Published: 2008-02-18 11:59:00
Updated: 2008-02-19 15:20:48
Posted February 18, 2008
Updated February 19, 2008
By Jesse Richuso
Greetings from Ocracoke! Another Morehead educator and I are teaching a weeklong astronomy seminar for the North Carolina Center for the Advancement of Teaching (NCCAT). If you have friends or family who are North Carolina public school teachers who haven’t been to an NCCAT renewal seminar, please tell them to check it out.
This is it! The biggest astronomical event of the year: a total lunar eclipse on Wednesday, Feb. 20, 2008.
The eclipse’s timing is great for east coast skywatchers. The Moon will start to move into the darkest part of the Earth’s shadow at 8:43 p.m. It will slowly be enveloped by the Earth’s shadow until it is totally eclipsed at 10:01 p.m. Totality will last until 10:51 p.m. By 12:09 a.m., it will have moved out of the darkest part of the Earth’s shadow.
Morehead Planetarium and Science Center is holding a skywatching session around our Sundial at 250 E. Franklin St in Chapel Hill from 8:30 to 11:00 p.m. We’ll have telescopes set up so that you can get an up close look at the eclipse, and Morehead staff will be there to guide you and answer questions.
People have all sorts of misconceptions about eclipses (have you heard any misconceptions about eclipses or the Moon? Please tell me about them!). A solar eclipse happens when the Moon moves in front of the Sun and blocks part or all of its light. A lunar eclipse happens when the Moon moves into Earth’s shadow. Earth always casts a shadow, but only once or twice a year on average does the Moon actually pass through it. It’s logical to think that a lunar eclipse would occur once a month, as the Moon orbits Earth; however, since the Moon’s orbit is slightly tilted relative to Earth’s orbit around the Sun, the Moon usually passes above or below Earth’s shadow.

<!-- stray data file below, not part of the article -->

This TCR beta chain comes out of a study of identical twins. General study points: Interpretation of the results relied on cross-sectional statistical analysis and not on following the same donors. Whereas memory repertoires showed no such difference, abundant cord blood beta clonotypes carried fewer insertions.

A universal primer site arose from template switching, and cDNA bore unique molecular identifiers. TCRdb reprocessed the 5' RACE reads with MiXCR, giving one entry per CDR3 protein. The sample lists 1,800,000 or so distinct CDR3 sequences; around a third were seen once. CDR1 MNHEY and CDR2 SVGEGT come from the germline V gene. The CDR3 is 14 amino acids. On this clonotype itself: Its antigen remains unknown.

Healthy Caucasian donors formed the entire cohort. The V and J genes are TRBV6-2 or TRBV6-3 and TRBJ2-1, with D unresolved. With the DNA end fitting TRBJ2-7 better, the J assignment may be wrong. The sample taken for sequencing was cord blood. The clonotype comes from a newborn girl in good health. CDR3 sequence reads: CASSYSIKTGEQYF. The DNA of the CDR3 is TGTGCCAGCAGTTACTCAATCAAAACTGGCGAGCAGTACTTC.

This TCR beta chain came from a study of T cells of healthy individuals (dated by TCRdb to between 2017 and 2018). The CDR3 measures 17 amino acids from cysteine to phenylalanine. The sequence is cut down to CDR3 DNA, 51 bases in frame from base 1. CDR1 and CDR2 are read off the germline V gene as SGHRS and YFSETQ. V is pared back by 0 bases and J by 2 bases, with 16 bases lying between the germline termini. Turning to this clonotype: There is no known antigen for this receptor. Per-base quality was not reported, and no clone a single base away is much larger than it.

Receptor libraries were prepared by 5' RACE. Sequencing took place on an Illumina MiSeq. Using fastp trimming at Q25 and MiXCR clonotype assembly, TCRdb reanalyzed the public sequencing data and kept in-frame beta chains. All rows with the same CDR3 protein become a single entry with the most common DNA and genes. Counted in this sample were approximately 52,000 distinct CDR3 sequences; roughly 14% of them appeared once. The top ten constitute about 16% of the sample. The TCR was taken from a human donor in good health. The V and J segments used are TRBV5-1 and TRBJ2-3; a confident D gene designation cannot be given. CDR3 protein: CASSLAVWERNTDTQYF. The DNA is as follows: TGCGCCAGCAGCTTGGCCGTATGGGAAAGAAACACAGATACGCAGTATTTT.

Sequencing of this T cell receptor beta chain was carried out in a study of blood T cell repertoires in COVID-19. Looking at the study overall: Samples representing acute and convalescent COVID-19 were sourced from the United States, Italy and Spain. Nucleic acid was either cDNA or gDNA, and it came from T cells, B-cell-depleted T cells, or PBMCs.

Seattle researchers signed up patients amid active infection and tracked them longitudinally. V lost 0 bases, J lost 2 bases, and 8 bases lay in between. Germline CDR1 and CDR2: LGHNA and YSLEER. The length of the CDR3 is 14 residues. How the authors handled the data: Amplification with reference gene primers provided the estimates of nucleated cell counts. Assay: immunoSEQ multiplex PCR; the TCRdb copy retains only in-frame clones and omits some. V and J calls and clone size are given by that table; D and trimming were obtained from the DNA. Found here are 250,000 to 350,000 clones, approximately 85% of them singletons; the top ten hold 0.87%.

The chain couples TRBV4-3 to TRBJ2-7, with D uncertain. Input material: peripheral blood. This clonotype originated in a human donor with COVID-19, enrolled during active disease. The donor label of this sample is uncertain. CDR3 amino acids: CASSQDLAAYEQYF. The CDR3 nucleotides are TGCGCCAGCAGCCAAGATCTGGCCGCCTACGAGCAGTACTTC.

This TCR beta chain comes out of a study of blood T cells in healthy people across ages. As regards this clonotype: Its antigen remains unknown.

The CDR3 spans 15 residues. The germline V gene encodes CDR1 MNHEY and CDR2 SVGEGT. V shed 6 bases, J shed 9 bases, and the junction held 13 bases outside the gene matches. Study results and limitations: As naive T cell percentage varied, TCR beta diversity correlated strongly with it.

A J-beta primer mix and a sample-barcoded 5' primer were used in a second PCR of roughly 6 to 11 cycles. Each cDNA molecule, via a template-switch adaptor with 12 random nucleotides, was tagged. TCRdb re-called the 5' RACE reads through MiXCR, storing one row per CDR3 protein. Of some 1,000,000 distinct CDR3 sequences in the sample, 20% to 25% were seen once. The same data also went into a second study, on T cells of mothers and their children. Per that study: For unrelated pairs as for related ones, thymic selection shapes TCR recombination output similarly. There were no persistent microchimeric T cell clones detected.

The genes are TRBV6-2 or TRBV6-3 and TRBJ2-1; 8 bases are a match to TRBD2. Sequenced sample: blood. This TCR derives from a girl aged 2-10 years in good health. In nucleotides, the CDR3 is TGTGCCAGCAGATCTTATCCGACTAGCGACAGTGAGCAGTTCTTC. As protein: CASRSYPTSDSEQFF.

Once the eclipse reaches totality, you’ll notice that you can still see the Moon, and it becomes a rusty brown color. Even though the Earth is completely blocking the Sun, the Moon is still receiving a little bit of light that passes through Earth’s atmosphere – light from all of the sunrises and sunsets around the world. That’s why it looks slightly red. If you'd like to learn more about the effects of Earth's atmosphere on the Sun's light, read my "Ask Morehead" blog post named "Why is the Sky Blue?"
It’s cool to imagine what a lunar eclipse would look like from the Moon’s surface. If astronauts were hanging out on the Moon Wednesday night, they would see the Earth appear to move in front of the Sun. The Sun and Moon are almost exactly the same apparent size in our sky, but from the surface of the Moon, the Earth would appear much bigger than the Sun – about three times its apparent diameter.
The next total lunar eclipse won’t happen until December 21, 2010, so get outside and watch this one!
For more information on Morehead Planetarium and Science Center's programs and skywtaching sessions, visit www.moreheadplanetarium.org